What do you think of when someone says shape-shifting witch from 19th-century Macedonia? If it’s a wide-eyed young woman fascinated and curious about a small farming village, you’d be right. If it’s an old crone with wisps of hair and a vengeful outlook on humanity, you’d also be right. Director Goran Stolevski braids together different elements of humanity, community, and femininity in his unconventional witch movie, You Won’t Be Alone.
The film follows the character Nevena (Sara Klimoska), a young and newly minted witch, as she wanders the countryside of Macedonia with her adoptive and strict witch-mother Maria (Anamaria Marinca). Nevena, sheltered her whole life by her birth mother, looks at the world with curious eyes and an eager heart. Her naïveté and innocence are things that Maria despises, and she is eager to rid Nevena of it like she was.
Unlike Nevena, who is almost ethereally beautiful, Maria has been burned both physically and metaphorically by the world. Her body is covered in burns, and she only has a few strands of grey hair left on her head – a consequence of being a witch, but also of being a woman. Though Maria is cruel, and her acts are villainous, her origins are painfully tragic. The youthful exuberance in Nevena undoubtedly reminds her of her own excitement from so long ago.
The real villain of You Won’t Be Alone, which may or may not surprise you, is the patriarchy. Although the film is firmly fantastical, with Maria and Nevena both able to shapeshift into different people and animals (in a grotesquely fascinating manner), their conflicts are distinctly human and grounded in reality. When Nevena breaks from Maria, tired of her abuse, she explores a village and accidentally kills a peasant, Bosilka (Noomi Rapace). Inhabiting her body, the mute and developmentally-stunted young Nevena is thrown into the body of an adult woman.
As Bosilka, Nevena experiences a bond with her mother-in-law that is, at the very least, less toxic than her relationship with Maria. But she also experiences spousal abuse from the hands of her oafish husband. The starkness between the freedoms of men and women is made evident when Nevena moves on to the body of Boris (Carloto Cotta), who is young and handsome. He is not repressed as Bosilka was and as him, she is able to explore the freedoms and privileges of being a man.
When she finally takes over the body of Biliana (Alice Englert), a young girl from the village who gets fatally injured, she is able to live a life like a normal girl. She has a community of women who nurture her, watch over her, and love her. It’s nothing like her cloistering birth mother or her cruel witch-mother. It’s warm and tender. She doesn’t seek thrills but finds joy in the calm everyday pastoral life of a farmer.
It’s clear that Stolevski is in love with the countryside and his shots of the peaceful forests and fields are moments of beauty. This is often paired with Nevena’s odd lyrical internal monologue. The language spoken is an archaic dialect of Macedonian, and perhaps some things were lost in translation when it came to the English subtitles, but to say there is a learning curve when it comes to Nevena’s speech patterns would be an understatement. Regardless, for Stolevski, who spent summers in the Macedonian wilderness with his grandparents, this decision to focus on the slower rural life is clearly at the beating heart of the film.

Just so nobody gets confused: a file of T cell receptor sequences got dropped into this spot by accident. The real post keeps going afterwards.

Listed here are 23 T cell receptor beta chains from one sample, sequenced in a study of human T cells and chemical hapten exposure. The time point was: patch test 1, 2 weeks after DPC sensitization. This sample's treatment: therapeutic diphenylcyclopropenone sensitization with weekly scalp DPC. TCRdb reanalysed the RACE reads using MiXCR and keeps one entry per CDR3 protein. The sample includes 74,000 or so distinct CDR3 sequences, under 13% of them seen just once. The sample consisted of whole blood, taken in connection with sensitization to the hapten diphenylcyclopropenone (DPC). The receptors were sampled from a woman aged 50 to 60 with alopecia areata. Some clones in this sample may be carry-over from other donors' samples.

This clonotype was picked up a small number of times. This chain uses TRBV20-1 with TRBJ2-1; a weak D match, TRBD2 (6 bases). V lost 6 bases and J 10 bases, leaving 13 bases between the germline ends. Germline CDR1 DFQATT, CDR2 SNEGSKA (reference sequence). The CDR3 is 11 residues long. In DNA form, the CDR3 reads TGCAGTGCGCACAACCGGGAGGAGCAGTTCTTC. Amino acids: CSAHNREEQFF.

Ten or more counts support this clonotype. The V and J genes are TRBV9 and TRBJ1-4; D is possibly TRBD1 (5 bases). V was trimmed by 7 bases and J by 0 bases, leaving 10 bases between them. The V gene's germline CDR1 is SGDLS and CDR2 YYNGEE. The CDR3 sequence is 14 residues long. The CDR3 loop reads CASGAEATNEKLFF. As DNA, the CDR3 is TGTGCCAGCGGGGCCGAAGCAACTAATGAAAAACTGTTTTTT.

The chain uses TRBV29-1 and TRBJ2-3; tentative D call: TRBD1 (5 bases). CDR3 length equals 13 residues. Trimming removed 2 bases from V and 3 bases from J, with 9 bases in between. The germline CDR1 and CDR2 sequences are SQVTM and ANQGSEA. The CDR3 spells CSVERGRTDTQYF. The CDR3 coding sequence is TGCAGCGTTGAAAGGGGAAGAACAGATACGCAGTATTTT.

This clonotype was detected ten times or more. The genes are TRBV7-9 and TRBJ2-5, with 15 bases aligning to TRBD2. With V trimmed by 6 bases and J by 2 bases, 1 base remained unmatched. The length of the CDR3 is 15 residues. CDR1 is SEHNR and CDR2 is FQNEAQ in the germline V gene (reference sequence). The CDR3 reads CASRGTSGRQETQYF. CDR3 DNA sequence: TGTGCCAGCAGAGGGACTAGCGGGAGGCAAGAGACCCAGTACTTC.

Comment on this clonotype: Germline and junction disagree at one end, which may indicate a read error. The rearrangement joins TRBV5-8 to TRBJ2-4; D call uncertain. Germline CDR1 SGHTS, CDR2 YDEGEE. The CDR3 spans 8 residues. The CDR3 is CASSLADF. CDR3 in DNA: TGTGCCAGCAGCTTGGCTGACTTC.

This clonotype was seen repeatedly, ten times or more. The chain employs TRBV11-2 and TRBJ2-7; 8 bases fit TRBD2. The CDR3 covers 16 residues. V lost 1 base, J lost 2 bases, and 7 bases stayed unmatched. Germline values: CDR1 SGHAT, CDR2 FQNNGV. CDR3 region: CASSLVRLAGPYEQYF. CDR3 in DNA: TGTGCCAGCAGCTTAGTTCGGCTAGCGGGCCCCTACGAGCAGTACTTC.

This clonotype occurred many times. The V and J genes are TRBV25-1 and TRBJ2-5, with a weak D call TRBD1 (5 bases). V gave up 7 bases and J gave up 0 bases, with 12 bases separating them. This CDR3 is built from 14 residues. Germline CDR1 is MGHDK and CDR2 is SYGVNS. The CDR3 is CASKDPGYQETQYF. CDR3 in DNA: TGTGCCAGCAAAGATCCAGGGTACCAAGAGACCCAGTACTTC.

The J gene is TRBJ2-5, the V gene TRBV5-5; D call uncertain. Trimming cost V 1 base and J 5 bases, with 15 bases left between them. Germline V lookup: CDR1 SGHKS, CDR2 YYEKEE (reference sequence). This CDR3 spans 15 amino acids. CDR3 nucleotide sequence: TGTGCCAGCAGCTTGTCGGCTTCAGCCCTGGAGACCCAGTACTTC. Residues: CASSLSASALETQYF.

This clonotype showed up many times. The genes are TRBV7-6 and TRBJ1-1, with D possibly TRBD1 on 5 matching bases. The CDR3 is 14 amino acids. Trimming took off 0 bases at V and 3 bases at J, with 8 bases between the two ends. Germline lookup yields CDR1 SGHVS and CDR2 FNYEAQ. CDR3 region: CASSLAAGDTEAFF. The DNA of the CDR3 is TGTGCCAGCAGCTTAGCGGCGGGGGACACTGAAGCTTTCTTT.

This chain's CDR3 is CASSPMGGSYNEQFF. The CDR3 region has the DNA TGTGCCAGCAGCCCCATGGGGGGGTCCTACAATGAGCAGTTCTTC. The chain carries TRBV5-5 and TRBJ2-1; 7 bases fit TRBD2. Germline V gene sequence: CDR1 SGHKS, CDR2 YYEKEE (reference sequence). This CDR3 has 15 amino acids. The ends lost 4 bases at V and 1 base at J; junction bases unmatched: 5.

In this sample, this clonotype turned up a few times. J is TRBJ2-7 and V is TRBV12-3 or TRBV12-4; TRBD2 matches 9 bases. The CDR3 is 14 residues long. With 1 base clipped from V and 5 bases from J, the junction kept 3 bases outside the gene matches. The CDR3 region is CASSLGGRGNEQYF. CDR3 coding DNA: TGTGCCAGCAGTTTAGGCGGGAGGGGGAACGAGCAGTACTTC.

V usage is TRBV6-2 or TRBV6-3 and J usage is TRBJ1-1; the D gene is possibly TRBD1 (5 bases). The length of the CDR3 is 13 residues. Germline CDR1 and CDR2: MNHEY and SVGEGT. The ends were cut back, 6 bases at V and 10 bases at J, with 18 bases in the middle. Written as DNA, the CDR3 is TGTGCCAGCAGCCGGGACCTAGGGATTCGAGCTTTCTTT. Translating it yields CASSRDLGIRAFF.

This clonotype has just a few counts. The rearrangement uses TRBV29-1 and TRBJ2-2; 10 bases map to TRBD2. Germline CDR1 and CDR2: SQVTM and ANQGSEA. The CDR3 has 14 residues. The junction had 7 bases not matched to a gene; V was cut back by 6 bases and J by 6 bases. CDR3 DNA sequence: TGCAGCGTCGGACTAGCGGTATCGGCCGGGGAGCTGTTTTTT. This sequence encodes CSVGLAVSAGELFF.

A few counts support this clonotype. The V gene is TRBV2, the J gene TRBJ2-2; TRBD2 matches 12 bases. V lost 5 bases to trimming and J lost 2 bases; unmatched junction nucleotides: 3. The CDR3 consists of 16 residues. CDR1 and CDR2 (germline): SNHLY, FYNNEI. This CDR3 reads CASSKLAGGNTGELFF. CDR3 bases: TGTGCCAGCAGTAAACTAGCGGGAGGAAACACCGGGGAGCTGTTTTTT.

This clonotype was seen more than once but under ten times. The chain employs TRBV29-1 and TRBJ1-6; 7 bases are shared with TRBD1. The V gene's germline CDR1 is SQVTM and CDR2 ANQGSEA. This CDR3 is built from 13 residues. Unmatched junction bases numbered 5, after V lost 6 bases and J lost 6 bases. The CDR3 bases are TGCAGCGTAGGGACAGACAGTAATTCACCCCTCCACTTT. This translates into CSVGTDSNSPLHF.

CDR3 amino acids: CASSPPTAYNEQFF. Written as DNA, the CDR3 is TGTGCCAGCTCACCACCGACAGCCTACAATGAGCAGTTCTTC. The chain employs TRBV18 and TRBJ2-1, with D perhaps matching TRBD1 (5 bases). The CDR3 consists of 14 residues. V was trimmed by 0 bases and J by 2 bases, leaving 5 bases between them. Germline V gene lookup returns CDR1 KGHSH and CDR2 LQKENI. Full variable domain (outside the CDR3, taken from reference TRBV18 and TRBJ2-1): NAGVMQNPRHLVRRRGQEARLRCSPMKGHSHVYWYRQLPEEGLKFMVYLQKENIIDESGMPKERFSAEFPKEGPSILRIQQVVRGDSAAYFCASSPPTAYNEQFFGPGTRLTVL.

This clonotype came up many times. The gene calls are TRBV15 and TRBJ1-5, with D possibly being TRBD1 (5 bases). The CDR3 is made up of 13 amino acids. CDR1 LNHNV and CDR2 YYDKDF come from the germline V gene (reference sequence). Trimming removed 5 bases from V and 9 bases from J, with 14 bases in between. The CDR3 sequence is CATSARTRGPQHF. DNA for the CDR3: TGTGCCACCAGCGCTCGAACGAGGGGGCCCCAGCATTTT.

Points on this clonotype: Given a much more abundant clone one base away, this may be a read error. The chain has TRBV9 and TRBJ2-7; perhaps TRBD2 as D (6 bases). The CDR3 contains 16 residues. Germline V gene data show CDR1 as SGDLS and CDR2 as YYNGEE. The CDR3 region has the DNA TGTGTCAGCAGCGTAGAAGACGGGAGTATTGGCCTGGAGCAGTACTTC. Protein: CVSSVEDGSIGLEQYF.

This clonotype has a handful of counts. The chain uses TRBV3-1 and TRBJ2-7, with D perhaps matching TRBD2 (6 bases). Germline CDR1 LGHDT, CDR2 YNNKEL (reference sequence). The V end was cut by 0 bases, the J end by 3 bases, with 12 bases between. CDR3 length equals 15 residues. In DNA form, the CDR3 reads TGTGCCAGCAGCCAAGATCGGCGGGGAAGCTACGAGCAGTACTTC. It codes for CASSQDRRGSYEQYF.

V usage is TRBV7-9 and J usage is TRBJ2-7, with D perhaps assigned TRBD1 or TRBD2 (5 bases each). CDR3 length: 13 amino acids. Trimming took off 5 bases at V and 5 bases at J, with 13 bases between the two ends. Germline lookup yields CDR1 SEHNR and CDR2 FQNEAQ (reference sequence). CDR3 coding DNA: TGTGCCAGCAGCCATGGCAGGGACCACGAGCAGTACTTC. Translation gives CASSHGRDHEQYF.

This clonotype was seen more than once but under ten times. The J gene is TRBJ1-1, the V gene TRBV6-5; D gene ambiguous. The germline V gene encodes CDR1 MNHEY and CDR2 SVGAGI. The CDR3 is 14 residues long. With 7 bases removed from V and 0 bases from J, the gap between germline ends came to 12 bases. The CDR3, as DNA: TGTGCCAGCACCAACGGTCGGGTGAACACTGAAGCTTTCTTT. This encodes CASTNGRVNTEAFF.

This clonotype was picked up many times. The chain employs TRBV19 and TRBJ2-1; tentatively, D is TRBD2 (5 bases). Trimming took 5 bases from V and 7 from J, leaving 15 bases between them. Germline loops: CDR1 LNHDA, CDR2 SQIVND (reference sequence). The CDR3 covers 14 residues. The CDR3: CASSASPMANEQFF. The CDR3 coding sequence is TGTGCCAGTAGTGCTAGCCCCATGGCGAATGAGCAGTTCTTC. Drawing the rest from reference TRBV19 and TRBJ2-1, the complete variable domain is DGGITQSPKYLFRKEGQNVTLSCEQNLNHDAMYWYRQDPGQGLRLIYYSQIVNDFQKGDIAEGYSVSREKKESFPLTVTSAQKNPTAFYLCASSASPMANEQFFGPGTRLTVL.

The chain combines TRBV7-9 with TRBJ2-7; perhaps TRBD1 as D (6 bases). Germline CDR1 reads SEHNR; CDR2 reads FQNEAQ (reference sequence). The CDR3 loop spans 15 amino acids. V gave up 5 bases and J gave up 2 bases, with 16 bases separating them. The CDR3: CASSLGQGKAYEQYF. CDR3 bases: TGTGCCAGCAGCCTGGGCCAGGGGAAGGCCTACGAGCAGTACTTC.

But that means there is a missed opportunity. There is a sort of comfort in hetereonormativity and motherhood-equals-life that feels rote. Stolevski does enough to where it doesn’t feel conventional compared to the other characters – Nevena’s husband is nothing like Bosilka’s or Boris – but as a contemporary audience member, it is where the story starts to fall apart a bit. There’s hardly any time spent on Nevena’s experience of sexual assault, a horror that is breezed by in favor of a devotion to the landscape intead. Nevena and Maria are both mothers but the approach to motherhood in the film lacks nuance. You are either a dedicated and self-sacrificial mother, or you’re stifling and selfish. You are either Nevena or Maria.
In many ways, the comparison between Nevena and Maria is not so black and white. Although Maria stalks Nevena from the outskirts of the village, viciously jealous and spiteful, the two women are marked as outsiders still. The superstitious villagers could easily turn on Nevena like they once did to Maria. Similarly, both women become mothers, and despite Maria’s actions, she seems desperate for connection with Nevena, her decades of loneliness a source of her acerbic attitude. Their relationship is the most complex in the film, but there is just not enough of it.
The film’s ending is bittersweet, with so many stones unturned. Those searching for a film to pick up after Robert Eggers‘ The Witch might find themselves disappointed with a sharp tonal and thematic shift. But there’s still much to be appreciated in Stolevski’s debut feature. The lingering shots of nature and wilderness for one, but also his willingness to be adventurous with his storytelling, even if it doesn’t land completely. You Won’t Be Alone is overambitious, but it’s always better to try to overachieve than underachieve, right?
You Won’t Be Alone premiered at Sundance this week and is scheduled to be by Focus Features in theaters on April 1.